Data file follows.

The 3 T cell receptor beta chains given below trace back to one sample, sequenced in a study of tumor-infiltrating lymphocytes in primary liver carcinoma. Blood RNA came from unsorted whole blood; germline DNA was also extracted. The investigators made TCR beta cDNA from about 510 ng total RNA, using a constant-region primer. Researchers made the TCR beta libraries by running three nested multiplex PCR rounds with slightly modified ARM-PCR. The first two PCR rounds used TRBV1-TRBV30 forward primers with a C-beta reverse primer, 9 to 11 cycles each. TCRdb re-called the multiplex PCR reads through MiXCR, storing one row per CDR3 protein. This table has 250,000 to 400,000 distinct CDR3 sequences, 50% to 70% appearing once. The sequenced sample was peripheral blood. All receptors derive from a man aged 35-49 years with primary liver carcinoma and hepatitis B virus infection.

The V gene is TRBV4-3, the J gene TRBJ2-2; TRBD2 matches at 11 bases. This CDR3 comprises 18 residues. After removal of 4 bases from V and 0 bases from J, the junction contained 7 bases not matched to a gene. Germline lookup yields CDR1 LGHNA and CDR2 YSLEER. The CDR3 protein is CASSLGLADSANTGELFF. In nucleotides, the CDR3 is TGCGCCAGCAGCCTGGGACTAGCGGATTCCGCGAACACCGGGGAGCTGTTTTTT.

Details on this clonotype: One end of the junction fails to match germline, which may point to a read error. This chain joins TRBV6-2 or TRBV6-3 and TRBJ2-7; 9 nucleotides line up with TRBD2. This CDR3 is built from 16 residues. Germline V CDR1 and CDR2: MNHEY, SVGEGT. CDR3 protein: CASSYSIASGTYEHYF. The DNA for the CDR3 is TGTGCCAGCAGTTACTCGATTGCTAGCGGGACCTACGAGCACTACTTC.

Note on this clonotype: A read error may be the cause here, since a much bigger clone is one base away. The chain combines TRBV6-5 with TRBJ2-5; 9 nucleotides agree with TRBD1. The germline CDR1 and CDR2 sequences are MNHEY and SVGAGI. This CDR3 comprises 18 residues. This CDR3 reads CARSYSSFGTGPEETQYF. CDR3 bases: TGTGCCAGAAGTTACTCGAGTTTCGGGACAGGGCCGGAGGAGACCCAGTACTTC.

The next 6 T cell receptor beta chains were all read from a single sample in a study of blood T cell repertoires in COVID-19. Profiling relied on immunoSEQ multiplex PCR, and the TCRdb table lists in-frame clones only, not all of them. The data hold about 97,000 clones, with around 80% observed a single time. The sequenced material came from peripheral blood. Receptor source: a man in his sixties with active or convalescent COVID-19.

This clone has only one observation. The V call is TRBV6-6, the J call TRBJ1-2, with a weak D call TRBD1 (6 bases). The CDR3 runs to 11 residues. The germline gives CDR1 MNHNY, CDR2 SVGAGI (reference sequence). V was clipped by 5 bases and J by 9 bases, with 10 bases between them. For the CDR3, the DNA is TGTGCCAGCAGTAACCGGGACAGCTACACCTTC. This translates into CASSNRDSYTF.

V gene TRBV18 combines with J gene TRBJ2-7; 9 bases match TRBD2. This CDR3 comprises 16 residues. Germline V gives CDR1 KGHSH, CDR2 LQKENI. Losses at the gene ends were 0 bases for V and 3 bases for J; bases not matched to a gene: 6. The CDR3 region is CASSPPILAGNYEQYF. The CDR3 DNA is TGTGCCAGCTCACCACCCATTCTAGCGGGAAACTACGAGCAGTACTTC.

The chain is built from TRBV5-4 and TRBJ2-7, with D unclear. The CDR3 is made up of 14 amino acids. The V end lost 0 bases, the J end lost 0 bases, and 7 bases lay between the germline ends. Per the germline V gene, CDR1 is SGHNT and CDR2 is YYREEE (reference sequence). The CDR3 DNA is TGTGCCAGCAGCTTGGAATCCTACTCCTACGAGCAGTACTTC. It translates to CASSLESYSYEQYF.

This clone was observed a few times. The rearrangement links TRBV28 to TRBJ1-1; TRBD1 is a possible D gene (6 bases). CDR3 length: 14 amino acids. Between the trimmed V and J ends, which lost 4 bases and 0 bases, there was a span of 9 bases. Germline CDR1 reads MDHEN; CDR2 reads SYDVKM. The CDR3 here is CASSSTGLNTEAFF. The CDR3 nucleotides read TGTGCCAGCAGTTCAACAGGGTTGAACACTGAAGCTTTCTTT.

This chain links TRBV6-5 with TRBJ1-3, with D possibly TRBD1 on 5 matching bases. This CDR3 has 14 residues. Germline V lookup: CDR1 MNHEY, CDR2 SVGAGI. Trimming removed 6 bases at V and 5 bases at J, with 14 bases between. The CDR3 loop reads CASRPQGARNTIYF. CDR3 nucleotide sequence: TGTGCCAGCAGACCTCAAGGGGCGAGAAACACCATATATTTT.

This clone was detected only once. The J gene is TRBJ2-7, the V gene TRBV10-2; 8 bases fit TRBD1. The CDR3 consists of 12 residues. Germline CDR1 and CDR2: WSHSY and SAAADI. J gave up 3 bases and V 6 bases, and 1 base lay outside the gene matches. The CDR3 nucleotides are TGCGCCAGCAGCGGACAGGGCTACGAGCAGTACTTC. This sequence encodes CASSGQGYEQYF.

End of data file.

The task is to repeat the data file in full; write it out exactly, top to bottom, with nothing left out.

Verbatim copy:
The 3 T cell receptor beta chains given below trace back to one sample, sequenced in a study of tumor-infiltrating lymphocytes in primary liver carcinoma. Blood RNA came from unsorted whole blood; germline DNA was also extracted. The investigators made TCR beta cDNA from about 510 ng total RNA, using a constant-region primer. Researchers made the TCR beta libraries by running three nested multiplex PCR rounds with slightly modified ARM-PCR. The first two PCR rounds used TRBV1-TRBV30 forward primers with a C-beta reverse primer, 9 to 11 cycles each. TCRdb re-called the multiplex PCR reads through MiXCR, storing one row per CDR3 protein. This table has 250,000 to 400,000 distinct CDR3 sequences, 50% to 70% appearing once. The sequenced sample was peripheral blood. All receptors derive from a man aged 35-49 years with primary liver carcinoma and hepatitis B virus infection.

The V gene is TRBV4-3, the J gene TRBJ2-2; TRBD2 matches at 11 bases. This CDR3 comprises 18 residues. After removal of 4 bases from V and 0 bases from J, the junction contained 7 bases not matched to a gene. Germline lookup yields CDR1 LGHNA and CDR2 YSLEER. The CDR3 protein is CASSLGLADSANTGELFF. In nucleotides, the CDR3 is TGCGCCAGCAGCCTGGGACTAGCGGATTCCGCGAACACCGGGGAGCTGTTTTTT.

Details on this clonotype: One end of the junction fails to match germline, which may point to a read error. This chain joins TRBV6-2 or TRBV6-3 and TRBJ2-7; 9 nucleotides line up with TRBD2. This CDR3 is built from 16 residues. Germline V CDR1 and CDR2: MNHEY, SVGEGT. CDR3 protein: CASSYSIASGTYEHYF. The DNA for the CDR3 is TGTGCCAGCAGTTACTCGATTGCTAGCGGGACCTACGAGCACTACTTC.

Note on this clonotype: A read error may be the cause here, since a much bigger clone is one base away. The chain combines TRBV6-5 with TRBJ2-5; 9 nucleotides agree with TRBD1. The germline CDR1 and CDR2 sequences are MNHEY and SVGAGI. This CDR3 comprises 18 residues. This CDR3 reads CARSYSSFGTGPEETQYF. CDR3 bases: TGTGCCAGAAGTTACTCGAGTTTCGGGACAGGGCCGGAGGAGACCCAGTACTTC.

The next 6 T cell receptor beta chains were all read from a single sample in a study of blood T cell repertoires in COVID-19. Profiling relied on immunoSEQ multiplex PCR, and the TCRdb table lists in-frame clones only, not all of them. The data hold about 97,000 clones, with around 80% observed a single time. The sequenced material came from peripheral blood. Receptor source: a man in his sixties with active or convalescent COVID-19.

This clone has only one observation. The V call is TRBV6-6, the J call TRBJ1-2, with a weak D call TRBD1 (6 bases). The CDR3 runs to 11 residues. The germline gives CDR1 MNHNY, CDR2 SVGAGI (reference sequence). V was clipped by 5 bases and J by 9 bases, with 10 bases between them. For the CDR3, the DNA is TGTGCCAGCAGTAACCGGGACAGCTACACCTTC. This translates into CASSNRDSYTF.

V gene TRBV18 combines with J gene TRBJ2-7; 9 bases match TRBD2. This CDR3 comprises 16 residues. Germline V gives CDR1 KGHSH, CDR2 LQKENI. Losses at the gene ends were 0 bases for V and 3 bases for J; bases not matched to a gene: 6. The CDR3 region is CASSPPILAGNYEQYF. The CDR3 DNA is TGTGCCAGCTCACCACCCATTCTAGCGGGAAACTACGAGCAGTACTTC.

The chain is built from TRBV5-4 and TRBJ2-7, with D unclear. The CDR3 is made up of 14 amino acids. The V end lost 0 bases, the J end lost 0 bases, and 7 bases lay between the germline ends. Per the germline V gene, CDR1 is SGHNT and CDR2 is YYREEE (reference sequence). The CDR3 DNA is TGTGCCAGCAGCTTGGAATCCTACTCCTACGAGCAGTACTTC. It translates to CASSLESYSYEQYF.

This clone was observed a few times. The rearrangement links TRBV28 to TRBJ1-1; TRBD1 is a possible D gene (6 bases). CDR3 length: 14 amino acids. Between the trimmed V and J ends, which lost 4 bases and 0 bases, there was a span of 9 bases. Germline CDR1 reads MDHEN; CDR2 reads SYDVKM. The CDR3 here is CASSSTGLNTEAFF. The CDR3 nucleotides read TGTGCCAGCAGTTCAACAGGGTTGAACACTGAAGCTTTCTTT.

This chain links TRBV6-5 with TRBJ1-3, with D possibly TRBD1 on 5 matching bases. This CDR3 has 14 residues. Germline V lookup: CDR1 MNHEY, CDR2 SVGAGI. Trimming removed 6 bases at V and 5 bases at J, with 14 bases between. The CDR3 loop reads CASRPQGARNTIYF. CDR3 nucleotide sequence: TGTGCCAGCAGACCTCAAGGGGCGAGAAACACCATATATTTT.

This clone was detected only once. The J gene is TRBJ2-7, the V gene TRBV10-2; 8 bases fit TRBD1. The CDR3 consists of 12 residues. Germline CDR1 and CDR2: WSHSY and SAAADI. J gave up 3 bases and V 6 bases, and 1 base lay outside the gene matches. The CDR3 nucleotides are TGCGCCAGCAGCGGACAGGGCTACGAGCAGTACTTC. This sequence encodes CASSGQGYEQYF.